Media Now students discuss relationship with social media

Media Now students discuss relationship with social media

Alexa Buechler and Austin Woods

Paige Eichkorn, a Shawnee Mission Northwest senior, rolls out of bed each morning and dives straight for her phone. She taps the Snapchat application and swipes left to view all the stories. She presses her finger on her own story to view how many people appear on the screen.

“I look at how many people view my story,” said Eichkorn. “It’s cool to see my friends’ stories too.”

When asked what she puts on Snapchat, she answered, “Everything.”

Paige Eichkorn's twitter profile
Paige Eichkorn’s twitter profile

“I’m starting to do videos more. I’m not that good at taking videos, but I like zooming in and out,” she said. “Or, if you’re in a different city, like Kansas City, they have a cool filter for it.

“I feel like they [someone without social media] would feel left out and miss out on seeing themselves in a picture,” continued Eichkorn.

Many students have reported that social media has improved the standard of living throughout the Media Now camp. Eichkorn said that she found her dorm room without effort because she looked it up on the Media Now hashtag. During the camp’s opening ceremony, Eichkorn — known as @paigetaylor_97 on Twitter — won an award for favoriting every Media Now tweet from the last 365 days.

“Social media has helped me see what’s going on and different contests [on campus] and the daily schedule,” she said.

Lauren Price lives that no-media life
Lauren Price lives that no-media life

For journalists, social media allows access to people’s thoughts and reports in a pinch.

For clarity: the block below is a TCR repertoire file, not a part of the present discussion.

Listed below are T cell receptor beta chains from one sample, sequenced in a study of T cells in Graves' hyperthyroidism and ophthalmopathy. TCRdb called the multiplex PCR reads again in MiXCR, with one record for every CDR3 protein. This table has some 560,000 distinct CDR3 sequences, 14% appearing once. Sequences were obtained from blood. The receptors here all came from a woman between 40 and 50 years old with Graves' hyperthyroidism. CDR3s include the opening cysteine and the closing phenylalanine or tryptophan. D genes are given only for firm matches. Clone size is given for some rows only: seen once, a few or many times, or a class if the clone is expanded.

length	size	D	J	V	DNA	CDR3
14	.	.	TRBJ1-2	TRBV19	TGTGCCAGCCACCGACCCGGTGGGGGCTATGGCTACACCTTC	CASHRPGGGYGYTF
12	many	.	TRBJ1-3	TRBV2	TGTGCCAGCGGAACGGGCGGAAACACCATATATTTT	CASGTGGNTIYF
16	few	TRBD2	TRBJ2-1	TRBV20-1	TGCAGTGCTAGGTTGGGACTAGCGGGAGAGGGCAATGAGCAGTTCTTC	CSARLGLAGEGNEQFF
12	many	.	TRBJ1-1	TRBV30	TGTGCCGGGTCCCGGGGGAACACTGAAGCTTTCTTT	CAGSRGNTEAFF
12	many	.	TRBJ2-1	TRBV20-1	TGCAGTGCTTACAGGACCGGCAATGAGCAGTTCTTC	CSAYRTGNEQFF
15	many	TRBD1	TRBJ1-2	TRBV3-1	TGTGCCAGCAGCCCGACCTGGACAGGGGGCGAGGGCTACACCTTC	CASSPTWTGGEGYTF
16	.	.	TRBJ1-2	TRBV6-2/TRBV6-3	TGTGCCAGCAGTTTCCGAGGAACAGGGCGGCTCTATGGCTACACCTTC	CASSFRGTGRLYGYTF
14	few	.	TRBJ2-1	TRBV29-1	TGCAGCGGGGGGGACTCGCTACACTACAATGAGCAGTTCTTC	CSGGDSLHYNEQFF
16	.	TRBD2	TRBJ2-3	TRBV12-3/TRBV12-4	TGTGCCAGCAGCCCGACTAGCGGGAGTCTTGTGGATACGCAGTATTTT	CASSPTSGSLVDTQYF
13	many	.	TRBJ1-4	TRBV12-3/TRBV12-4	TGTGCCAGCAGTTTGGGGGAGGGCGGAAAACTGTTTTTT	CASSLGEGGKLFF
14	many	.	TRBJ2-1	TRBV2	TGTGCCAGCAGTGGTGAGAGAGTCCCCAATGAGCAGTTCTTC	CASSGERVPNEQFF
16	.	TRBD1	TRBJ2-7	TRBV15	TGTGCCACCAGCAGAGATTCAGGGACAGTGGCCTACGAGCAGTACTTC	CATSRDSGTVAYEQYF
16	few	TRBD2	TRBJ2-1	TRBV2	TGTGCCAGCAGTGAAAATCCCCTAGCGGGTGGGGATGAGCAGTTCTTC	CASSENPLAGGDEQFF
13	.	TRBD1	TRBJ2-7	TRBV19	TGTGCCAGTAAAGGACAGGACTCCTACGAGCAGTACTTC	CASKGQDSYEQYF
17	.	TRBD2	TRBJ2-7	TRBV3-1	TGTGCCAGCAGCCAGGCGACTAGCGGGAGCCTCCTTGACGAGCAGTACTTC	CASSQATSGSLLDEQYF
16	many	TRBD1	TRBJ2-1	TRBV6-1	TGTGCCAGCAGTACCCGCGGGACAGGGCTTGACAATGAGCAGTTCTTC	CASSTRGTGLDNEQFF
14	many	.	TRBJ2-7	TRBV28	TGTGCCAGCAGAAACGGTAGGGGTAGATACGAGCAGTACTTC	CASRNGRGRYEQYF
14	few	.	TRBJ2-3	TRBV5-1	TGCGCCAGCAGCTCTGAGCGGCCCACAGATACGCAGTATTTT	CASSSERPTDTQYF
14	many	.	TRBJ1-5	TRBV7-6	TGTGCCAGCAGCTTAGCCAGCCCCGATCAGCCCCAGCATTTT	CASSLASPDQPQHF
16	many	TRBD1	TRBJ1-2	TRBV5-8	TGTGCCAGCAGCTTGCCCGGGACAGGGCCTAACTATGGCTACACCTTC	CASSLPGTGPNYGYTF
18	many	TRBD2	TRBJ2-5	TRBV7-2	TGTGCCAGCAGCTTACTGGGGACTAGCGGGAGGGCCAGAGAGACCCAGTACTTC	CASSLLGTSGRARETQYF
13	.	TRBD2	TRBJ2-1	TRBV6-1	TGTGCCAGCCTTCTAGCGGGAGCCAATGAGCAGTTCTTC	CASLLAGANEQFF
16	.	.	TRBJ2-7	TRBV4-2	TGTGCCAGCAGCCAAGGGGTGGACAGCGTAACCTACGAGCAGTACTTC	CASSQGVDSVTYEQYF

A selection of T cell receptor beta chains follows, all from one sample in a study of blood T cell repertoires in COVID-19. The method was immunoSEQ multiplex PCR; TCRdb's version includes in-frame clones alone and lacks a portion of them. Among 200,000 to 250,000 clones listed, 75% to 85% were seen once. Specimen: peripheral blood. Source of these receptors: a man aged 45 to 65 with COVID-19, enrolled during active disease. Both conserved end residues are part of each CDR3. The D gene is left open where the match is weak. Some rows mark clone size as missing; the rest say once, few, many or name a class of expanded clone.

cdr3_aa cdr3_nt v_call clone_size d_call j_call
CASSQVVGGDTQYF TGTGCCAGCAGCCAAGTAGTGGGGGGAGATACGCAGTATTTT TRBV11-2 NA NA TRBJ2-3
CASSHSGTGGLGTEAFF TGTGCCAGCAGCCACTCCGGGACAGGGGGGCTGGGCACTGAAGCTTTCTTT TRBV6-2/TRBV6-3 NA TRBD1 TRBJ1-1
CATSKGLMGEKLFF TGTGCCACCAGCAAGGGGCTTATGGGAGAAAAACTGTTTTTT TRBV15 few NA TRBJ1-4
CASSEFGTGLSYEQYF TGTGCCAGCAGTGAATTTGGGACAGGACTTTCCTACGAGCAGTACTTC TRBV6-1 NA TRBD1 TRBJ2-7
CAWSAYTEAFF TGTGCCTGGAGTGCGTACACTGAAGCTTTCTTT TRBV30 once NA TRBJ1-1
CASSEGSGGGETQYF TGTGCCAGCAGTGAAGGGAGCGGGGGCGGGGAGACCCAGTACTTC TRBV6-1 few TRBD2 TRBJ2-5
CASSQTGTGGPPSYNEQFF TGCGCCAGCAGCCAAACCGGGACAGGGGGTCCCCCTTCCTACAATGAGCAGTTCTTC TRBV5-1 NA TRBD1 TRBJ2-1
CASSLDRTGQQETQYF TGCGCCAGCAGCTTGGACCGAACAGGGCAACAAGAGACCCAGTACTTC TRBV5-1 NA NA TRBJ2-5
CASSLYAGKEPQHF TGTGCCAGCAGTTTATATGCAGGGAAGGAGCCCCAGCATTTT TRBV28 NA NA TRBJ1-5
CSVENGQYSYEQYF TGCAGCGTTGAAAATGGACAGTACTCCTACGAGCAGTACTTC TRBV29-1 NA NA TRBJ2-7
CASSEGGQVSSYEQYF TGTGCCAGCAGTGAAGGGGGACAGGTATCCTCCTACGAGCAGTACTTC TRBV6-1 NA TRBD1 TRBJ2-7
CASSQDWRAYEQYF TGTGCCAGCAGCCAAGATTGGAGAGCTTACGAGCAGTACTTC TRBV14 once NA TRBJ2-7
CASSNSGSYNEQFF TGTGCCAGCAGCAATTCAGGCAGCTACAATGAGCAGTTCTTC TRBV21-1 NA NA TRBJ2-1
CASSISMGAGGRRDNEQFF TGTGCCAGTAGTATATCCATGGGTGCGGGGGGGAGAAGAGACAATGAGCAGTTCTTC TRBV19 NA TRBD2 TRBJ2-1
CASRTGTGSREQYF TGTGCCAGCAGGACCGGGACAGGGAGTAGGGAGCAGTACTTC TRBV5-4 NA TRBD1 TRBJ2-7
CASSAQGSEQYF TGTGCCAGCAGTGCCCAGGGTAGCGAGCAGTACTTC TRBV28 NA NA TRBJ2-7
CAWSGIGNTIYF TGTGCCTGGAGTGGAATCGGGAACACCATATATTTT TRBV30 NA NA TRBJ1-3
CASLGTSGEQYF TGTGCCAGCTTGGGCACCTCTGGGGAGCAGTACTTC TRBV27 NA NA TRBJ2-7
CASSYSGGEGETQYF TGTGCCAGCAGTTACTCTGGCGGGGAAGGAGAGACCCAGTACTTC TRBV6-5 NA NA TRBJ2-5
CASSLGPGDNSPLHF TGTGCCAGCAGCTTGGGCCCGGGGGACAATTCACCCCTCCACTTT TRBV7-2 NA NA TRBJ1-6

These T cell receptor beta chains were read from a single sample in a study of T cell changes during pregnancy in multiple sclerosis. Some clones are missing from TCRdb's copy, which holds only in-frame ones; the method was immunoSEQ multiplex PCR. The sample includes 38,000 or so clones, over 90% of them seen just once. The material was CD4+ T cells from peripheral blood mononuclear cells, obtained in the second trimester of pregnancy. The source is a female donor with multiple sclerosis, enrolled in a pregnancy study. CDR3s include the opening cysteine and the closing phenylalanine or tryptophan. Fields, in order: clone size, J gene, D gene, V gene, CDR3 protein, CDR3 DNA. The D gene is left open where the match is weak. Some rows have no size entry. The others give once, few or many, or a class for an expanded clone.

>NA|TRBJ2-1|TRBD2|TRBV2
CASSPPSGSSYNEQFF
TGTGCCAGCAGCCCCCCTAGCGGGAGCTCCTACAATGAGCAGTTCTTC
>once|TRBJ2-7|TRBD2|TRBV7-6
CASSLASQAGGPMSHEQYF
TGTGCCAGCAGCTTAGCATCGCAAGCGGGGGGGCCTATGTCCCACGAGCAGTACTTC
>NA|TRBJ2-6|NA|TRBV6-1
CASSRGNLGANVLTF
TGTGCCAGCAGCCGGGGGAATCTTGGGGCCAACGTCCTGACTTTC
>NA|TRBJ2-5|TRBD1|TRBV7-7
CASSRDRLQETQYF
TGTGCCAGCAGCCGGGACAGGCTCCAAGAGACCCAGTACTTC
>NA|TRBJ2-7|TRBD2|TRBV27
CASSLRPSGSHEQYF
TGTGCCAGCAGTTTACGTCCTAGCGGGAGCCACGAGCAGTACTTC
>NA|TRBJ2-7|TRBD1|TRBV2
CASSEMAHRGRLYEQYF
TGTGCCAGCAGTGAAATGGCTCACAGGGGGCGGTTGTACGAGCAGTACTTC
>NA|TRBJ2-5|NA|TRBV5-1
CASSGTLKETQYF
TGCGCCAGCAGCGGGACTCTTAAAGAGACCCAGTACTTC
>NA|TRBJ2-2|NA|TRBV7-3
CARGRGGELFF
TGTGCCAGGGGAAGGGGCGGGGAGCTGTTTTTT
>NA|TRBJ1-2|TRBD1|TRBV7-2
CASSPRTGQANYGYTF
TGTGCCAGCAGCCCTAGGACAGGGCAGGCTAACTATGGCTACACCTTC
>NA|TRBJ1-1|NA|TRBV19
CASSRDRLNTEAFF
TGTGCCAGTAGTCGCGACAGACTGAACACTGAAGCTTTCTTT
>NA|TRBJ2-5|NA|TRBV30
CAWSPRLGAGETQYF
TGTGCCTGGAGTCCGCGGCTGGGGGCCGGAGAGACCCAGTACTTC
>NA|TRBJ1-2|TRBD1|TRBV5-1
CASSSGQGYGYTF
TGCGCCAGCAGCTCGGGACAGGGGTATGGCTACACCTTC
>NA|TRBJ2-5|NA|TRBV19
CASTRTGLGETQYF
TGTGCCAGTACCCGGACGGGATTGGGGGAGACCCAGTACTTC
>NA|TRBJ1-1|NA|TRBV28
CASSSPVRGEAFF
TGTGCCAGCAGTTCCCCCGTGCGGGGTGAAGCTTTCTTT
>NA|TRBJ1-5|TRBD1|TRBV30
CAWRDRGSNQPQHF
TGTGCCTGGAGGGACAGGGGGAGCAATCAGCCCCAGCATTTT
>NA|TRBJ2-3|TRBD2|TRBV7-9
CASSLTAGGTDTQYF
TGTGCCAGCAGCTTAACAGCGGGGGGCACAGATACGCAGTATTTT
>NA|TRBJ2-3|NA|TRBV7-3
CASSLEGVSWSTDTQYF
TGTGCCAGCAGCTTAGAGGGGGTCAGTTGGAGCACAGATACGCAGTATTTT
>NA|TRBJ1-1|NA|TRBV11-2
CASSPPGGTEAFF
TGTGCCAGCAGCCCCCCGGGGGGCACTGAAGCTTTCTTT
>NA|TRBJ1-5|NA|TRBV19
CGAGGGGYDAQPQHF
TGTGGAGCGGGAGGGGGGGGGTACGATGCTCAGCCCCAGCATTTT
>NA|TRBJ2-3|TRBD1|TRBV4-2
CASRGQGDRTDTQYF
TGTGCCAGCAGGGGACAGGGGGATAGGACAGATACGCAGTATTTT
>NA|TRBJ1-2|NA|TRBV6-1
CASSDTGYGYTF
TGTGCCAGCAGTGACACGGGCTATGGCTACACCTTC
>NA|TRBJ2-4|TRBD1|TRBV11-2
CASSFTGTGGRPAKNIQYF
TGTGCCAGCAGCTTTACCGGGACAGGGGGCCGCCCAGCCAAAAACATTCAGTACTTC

“I think social media is way faster than going on a website to get information. On Twitter, all you have to do is scroll to get news,” said Eichkorn.

Like many people, Eichkorn’s believes that using social media is necessary in today’s cultural landscape.

“It helps to share information, get the word out, and brings you in on things you didn’t know,” said Erica Smith, Social Media instructors at Media Now. “In this camp, you’re missing out on a lot if you don’t have social media.”

Contrary to popular belief, people with little to no social media presence do, in fact, exist. According to a Pew Research Center study, 71% of teens aged 13 to 17 use more than one social media outlet, but 22% of that demographic have only one.

Lauren Price, senior at Francis Howell North, has only a Snapchat account.

“I don’t really care what some people are doing, and I was kind of late getting into it, so I didn’t really bother,” Price said.

But at camps such as Media Now, which places heavy emphasis on social media to access schedules, activity times, and contests, social media profiles are considered necessary to a student’s survival on campus.

“I don’t think it’s a problem that I can’t see what everyone else is doing,” Price said. “I don’t really feel left out.”

“It’s not a do or die thing,” Price said. “So what if you don’t get to see everybody else’s lives?”